By Skip Clement, Contributor
As much as many of us abhor the misinformation of cable (entertainment) news networks, internet misinformation blogs and forums, and Russian Facebook, Google, and Twitter misinformation accounts, the modern world of the internet has many gems left to be discovered and searched.
I tripped over one of those gems while looking for book reviews of Jim Harrison’s short stories – novellas. A popular form of literature, short stories. Harrison was particularly skilled at that style.
An accidental tripping landed on an article by Callan Wink writing for the Men’s Journal. The title itself a masterful intrigue – “Jim Harrison’s Fly-Fishing Guide Remembers His Favorite Client.” It was written after Harrison died (March of 2016).
Most people knew Jim Harrison from his books — over 30 of them about characters who liked messing around in the woods and embracing appetites of all kinds and rolling with the joys and consequences that stem from that heart-gut-loin decision-making apparatus. But over the past several years, Jim and I went fishing, and I’d rather talk about that. Rare days. The Yellowstone River in Southwest Montana in late summer. He always wanted to go east of Livingston where the houses are few and far between. Wide open ranch country with the Crazy Mountains jutting up out of nowhere, snow still clinging in shaded crevasses in August. I grew up in Michigan less than a half hour from Jim’s family farm, and I think it takes someone from the Midwest (or as he sometimes referred to it: the land of cheese and gravy) to really appreciate a view such as this. I know he loved it.
Jim and I met through a mutual friend, notorious Livingston fishing guide Dan Lahren. Dan and Jim fished and hunted together for nearly 30 years, and one day when Dan had other obligations and Jim wanted to go, I got the call. That first day I recall being nervous. I’ve never really been the type of person who has a strong desire to meet my heroes. I drove to the river and Jim chained-smoked American Spirits. We talked about fishing the Pere Marquette and the Muskegon in Michigan and we got along just fine.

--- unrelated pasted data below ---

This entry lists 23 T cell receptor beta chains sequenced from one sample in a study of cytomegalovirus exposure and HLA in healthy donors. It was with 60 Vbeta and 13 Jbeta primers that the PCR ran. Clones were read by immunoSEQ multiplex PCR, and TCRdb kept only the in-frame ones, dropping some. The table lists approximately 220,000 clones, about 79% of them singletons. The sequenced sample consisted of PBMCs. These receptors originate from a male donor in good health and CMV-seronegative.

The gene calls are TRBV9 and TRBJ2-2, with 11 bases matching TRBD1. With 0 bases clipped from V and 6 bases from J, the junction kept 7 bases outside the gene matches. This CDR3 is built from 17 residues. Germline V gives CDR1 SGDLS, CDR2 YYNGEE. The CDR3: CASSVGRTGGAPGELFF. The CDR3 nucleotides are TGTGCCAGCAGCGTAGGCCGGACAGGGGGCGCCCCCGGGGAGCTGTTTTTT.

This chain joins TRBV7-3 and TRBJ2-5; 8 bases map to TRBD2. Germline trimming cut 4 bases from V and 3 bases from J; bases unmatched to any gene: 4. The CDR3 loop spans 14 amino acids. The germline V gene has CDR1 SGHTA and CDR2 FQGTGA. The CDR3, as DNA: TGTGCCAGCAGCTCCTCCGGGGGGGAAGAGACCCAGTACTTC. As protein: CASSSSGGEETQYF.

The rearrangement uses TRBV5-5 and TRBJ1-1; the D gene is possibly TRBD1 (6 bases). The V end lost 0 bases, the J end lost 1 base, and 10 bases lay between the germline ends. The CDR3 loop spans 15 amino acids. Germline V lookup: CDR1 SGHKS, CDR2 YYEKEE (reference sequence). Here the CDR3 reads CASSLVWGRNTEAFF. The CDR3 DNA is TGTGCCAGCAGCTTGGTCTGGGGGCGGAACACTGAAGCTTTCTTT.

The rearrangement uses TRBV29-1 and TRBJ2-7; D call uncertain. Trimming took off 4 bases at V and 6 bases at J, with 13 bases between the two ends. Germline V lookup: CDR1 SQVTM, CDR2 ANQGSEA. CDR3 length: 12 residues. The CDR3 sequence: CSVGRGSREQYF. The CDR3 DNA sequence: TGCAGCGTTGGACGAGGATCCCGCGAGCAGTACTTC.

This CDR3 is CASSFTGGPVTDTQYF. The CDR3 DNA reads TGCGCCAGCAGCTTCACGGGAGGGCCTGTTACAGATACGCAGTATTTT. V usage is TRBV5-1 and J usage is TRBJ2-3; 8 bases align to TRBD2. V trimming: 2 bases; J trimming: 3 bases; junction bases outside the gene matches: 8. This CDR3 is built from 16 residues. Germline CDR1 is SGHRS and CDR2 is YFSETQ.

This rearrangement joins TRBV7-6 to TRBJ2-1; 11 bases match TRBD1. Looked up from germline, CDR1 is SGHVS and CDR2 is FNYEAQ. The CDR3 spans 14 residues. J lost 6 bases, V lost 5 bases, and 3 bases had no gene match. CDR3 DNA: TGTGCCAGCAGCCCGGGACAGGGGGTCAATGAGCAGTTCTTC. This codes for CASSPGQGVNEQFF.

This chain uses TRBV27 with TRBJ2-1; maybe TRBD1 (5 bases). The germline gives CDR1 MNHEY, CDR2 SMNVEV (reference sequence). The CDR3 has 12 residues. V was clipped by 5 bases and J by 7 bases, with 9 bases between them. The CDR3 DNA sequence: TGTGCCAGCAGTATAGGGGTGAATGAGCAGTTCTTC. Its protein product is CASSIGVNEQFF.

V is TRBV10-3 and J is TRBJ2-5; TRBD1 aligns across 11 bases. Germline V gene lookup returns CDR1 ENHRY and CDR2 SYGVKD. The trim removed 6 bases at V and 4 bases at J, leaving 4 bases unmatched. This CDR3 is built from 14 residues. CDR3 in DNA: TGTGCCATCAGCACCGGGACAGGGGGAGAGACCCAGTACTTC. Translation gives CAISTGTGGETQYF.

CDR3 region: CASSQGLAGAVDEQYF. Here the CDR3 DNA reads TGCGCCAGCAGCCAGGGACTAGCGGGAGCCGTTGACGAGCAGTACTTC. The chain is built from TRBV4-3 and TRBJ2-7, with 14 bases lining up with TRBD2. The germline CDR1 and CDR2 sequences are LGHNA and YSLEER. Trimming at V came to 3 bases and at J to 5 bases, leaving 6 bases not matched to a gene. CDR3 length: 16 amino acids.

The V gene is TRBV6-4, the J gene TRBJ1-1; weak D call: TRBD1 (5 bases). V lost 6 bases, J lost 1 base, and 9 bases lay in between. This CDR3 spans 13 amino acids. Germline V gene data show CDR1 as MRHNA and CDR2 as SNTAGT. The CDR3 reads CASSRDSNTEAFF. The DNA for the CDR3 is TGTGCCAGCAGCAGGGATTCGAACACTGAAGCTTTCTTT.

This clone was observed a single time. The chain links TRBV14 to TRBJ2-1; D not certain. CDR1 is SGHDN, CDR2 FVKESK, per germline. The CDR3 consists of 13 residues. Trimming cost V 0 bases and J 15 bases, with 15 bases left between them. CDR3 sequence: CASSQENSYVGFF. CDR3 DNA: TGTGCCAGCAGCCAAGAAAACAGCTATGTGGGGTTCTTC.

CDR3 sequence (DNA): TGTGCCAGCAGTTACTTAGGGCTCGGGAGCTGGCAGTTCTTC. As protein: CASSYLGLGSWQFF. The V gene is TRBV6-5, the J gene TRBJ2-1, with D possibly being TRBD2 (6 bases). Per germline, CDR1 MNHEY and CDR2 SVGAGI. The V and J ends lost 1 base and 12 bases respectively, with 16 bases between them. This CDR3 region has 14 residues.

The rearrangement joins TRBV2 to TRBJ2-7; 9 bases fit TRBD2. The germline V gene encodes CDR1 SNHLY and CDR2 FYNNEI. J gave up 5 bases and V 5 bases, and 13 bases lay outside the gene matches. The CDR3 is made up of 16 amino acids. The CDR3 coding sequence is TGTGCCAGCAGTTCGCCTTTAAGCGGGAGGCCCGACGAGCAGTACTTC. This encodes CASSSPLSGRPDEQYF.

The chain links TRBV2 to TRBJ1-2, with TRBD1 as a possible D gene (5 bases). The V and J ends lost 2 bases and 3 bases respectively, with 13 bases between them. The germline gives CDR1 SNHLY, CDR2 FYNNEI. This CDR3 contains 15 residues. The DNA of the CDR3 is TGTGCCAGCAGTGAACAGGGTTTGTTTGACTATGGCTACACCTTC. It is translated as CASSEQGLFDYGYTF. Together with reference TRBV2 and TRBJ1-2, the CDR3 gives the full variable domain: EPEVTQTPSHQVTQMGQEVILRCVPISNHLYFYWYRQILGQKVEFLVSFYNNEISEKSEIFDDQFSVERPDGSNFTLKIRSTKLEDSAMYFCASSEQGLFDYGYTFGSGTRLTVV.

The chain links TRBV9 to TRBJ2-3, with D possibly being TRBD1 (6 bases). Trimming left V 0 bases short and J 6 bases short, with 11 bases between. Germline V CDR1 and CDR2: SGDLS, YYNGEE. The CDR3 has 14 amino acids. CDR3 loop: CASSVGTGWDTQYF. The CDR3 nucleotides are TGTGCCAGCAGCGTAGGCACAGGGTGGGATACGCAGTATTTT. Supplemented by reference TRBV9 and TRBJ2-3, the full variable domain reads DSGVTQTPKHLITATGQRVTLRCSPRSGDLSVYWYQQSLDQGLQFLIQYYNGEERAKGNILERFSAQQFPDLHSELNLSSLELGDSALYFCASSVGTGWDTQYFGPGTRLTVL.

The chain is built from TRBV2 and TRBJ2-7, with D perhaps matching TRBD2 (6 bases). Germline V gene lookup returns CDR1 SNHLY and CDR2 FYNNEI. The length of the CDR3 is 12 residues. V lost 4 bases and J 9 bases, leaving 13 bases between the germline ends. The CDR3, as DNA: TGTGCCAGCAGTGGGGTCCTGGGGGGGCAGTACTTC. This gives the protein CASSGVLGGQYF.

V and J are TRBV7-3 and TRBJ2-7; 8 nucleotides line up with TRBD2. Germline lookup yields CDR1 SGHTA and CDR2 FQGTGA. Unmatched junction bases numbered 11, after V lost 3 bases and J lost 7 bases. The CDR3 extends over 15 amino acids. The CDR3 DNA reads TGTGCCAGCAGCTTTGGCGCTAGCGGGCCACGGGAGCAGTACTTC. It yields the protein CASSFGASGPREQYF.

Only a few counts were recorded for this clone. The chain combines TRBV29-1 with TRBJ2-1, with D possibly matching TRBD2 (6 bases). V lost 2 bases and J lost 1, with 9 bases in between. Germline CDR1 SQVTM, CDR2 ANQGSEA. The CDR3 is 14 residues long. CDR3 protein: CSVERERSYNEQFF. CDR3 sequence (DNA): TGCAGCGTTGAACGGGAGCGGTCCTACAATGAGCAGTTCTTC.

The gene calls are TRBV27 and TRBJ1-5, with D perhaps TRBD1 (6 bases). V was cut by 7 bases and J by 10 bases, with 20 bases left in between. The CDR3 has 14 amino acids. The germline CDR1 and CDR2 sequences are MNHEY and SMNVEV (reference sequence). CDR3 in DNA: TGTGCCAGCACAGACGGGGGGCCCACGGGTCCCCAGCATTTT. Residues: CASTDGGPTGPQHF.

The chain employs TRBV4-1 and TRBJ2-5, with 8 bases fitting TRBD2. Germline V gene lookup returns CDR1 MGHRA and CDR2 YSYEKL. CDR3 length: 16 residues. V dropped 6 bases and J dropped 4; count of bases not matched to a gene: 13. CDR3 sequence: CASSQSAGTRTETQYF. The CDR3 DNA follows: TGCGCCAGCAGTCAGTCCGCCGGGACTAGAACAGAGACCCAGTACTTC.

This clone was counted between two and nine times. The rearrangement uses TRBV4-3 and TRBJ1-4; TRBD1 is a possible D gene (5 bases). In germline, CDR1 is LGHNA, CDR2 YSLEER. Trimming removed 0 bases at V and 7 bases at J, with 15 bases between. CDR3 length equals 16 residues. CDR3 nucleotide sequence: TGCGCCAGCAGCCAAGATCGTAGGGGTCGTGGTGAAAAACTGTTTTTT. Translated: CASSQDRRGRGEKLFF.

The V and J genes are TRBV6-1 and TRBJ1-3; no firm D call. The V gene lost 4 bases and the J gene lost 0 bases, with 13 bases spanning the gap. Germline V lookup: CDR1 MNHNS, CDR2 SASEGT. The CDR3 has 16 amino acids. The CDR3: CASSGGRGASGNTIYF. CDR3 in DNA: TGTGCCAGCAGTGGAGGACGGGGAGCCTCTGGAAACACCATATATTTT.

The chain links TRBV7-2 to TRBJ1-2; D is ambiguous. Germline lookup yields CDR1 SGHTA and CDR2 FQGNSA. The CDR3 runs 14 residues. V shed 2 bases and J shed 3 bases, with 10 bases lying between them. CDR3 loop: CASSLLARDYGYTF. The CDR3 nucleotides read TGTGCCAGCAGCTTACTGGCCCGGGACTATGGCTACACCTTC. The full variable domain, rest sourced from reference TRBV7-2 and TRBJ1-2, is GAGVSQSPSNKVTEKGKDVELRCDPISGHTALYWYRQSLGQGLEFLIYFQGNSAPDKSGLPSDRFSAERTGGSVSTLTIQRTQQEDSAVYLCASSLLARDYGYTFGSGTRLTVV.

I’m wracking my brain but I don’t recall ever having a truly stellar day of fishing, catching-wise, with Jim. Still, he always managed to eke something out. As a fishing guide, for some reason, it seems important to make that clear for the record — I don’t think Jim Harrison ever got skunked in my boat. One working eye or not, the man could fish. That being said, Jim was the consummate poet. Often I’d look back at him and his fly would be trailing way off behind the boat and he’d be concentrating on something on the bank or flying over head, birds never failed to derail his attention. Pretty girls floating on inner-tubes, as well. As someone who has been taking people fishing for quite a while now, I can’t think of anyone who enjoyed it more than Jim, especially in the years that I knew him when his health was not the best. Just getting out and away from the desk, watching the riverbank go by and feeling the sun on his face.
Often, at the beginning or end of the day, other fisherman would recognize him at the boat launch and come up to talk. He was almost always garrulous, and gracious, especially if there were dogs to pet. For a man who’d traveled widely, rubbed shoulders with the literary elite, eaten the best food in Europe — he never lost his Midwestern unpretentiousness. Skilled cook, gourmand, and well-known wine aficionado that he was, his favorite river lunch as far as I knew was fried chicken thighs from the Albertson’s grocery store deli, sprinkled with kosher salt, doused in hot sauce. In fact, he once wrote an entire essay extolling the virtues of the juicy thigh. I think, in his view, American society was stultifying under the tyranny of the boneless, skinless breast.